What Is Options Trading?

Stock options trading can be either conservative or aggressive.

Options are derivative securities, which means their value is based on the price of other securities. On the speculative side, options allow investors the opportunity to make a leveraged bet on the direction of stock movements. But options can also be used to hedge an existing long position or short position in stocks. Here’s a look at the basics of options trading, including how options work and how they can be used.

What Are Options?

Two types of options exist: Call options and put options. Buying call options gives you the right to buy 100 shares of the underlying stock at a certain price within a specific time period. Buying put options is the same, except your right is to sell the stock, not buy the stock. When listed in print, an option quote looks like this: IBM Jan 150.

If this is a call option, it means you have the right to buy 100 shares of IBM stock at the strike price of $150 per share before the option expires. If it is a put option, you have the right to sell 100 shares of IBM stock at $150 per share before the option expires.

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Option Pricing

Options have two price components: intrinsic value and time value. If you have an IBM Jan 150 call and the stock price of IBM is currently $155, your option has $5 per share worth of intrinsic value. Because options contracts offer the right to control 100 shares, the intrinsic value of your option would be $500.

But options always cost more than their intrinsic value because time value is added to the price of options. The more time you have before your option expires, the more chance you have that the stock price will move in your direction, thus increasing its time value. Options that expire in nine months will have more time value than options that expire in one month, for example.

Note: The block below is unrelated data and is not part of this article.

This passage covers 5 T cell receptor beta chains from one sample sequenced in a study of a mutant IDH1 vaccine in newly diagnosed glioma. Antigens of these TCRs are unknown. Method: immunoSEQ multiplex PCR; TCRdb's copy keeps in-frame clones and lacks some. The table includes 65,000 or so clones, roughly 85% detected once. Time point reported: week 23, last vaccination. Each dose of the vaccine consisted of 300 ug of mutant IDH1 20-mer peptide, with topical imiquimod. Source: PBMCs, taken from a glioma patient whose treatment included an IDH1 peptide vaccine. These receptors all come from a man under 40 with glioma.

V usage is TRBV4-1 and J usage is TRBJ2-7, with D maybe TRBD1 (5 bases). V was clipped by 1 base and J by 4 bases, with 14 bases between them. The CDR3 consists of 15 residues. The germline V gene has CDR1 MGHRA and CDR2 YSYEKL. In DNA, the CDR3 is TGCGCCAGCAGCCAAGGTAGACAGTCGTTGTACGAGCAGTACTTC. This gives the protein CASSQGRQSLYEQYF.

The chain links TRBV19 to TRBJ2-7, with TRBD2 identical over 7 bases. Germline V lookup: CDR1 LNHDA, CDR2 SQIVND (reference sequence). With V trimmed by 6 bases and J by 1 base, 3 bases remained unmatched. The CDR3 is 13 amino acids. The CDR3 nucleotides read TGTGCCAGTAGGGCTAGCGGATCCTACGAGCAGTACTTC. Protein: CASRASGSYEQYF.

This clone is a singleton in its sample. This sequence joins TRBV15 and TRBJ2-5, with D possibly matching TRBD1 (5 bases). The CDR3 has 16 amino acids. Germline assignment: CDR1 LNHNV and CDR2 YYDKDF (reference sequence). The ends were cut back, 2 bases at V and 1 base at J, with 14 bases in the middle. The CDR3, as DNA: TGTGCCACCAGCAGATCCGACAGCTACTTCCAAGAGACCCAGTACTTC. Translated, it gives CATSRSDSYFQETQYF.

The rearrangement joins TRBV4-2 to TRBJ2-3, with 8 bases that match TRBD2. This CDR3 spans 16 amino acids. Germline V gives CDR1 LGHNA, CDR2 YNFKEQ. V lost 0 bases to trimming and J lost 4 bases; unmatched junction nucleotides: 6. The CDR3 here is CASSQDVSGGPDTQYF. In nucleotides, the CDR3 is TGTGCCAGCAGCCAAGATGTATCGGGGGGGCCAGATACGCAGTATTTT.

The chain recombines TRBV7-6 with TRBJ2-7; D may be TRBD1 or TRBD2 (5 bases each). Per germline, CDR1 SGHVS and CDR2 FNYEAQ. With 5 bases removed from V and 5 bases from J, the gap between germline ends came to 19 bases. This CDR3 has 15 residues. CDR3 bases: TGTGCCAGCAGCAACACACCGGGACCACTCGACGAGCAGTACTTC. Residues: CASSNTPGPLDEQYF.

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Uses of Options

Options can be used to generate speculative gains. Let’s say it’s October and the price of IBM stock is currently $140 per share. If you think the price of IBM will go up, you might buy the IBM Jan 150 calls. With the stock at $140, there is no intrinsic value, but there is time value, which might be $3 per contract. If the stock moves up to $182 per share by the time the option expires, the intrinsic value would be $32 per contract, because the stock is $32 above the 150 strike price. Thus, although the stock moved up 30 percent, from $140 to $182, your option gain might be over 1,000 percent, as the contract price went up from $3 to $32.

You can also use options to hedge your portfolio. If you already own IBM stock, you can sell a call and receive the premium, which is the cost per option sold, generating income. If IBM stock never reaches the strike price, you keep both the stock and the premium. You could also hedge by buying a put option. If your stock trades down in value, the put option will go up in value, helping to hedge your loss.

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Futures vs. Options

Futures are similar to options, in that both have strike prices, expiration dates and are leveraged investments. However, the main difference is that futures contracts are an obligation to buy or sell a security at a certain price on a specific date, whereas buying options gives the contract owner the right but not the obligation to buy or sell.

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    About the Author

    After earning a B.A. in English with a Specialization in Business from UCLA, John Csiszar worked in the financial services industry as a registered representative for 18 years. Along the way, Csiszar earned both Certified Financial Planner and Registered Investment Adviser designations, in addition to being licensed as a life agent, while working for both a major Wall Street wirehouse and for his own investment advisory firm. During his time as an advisor, Csiszar managed over $100 million in client assets while providing individualized investment plans for hundreds of clients.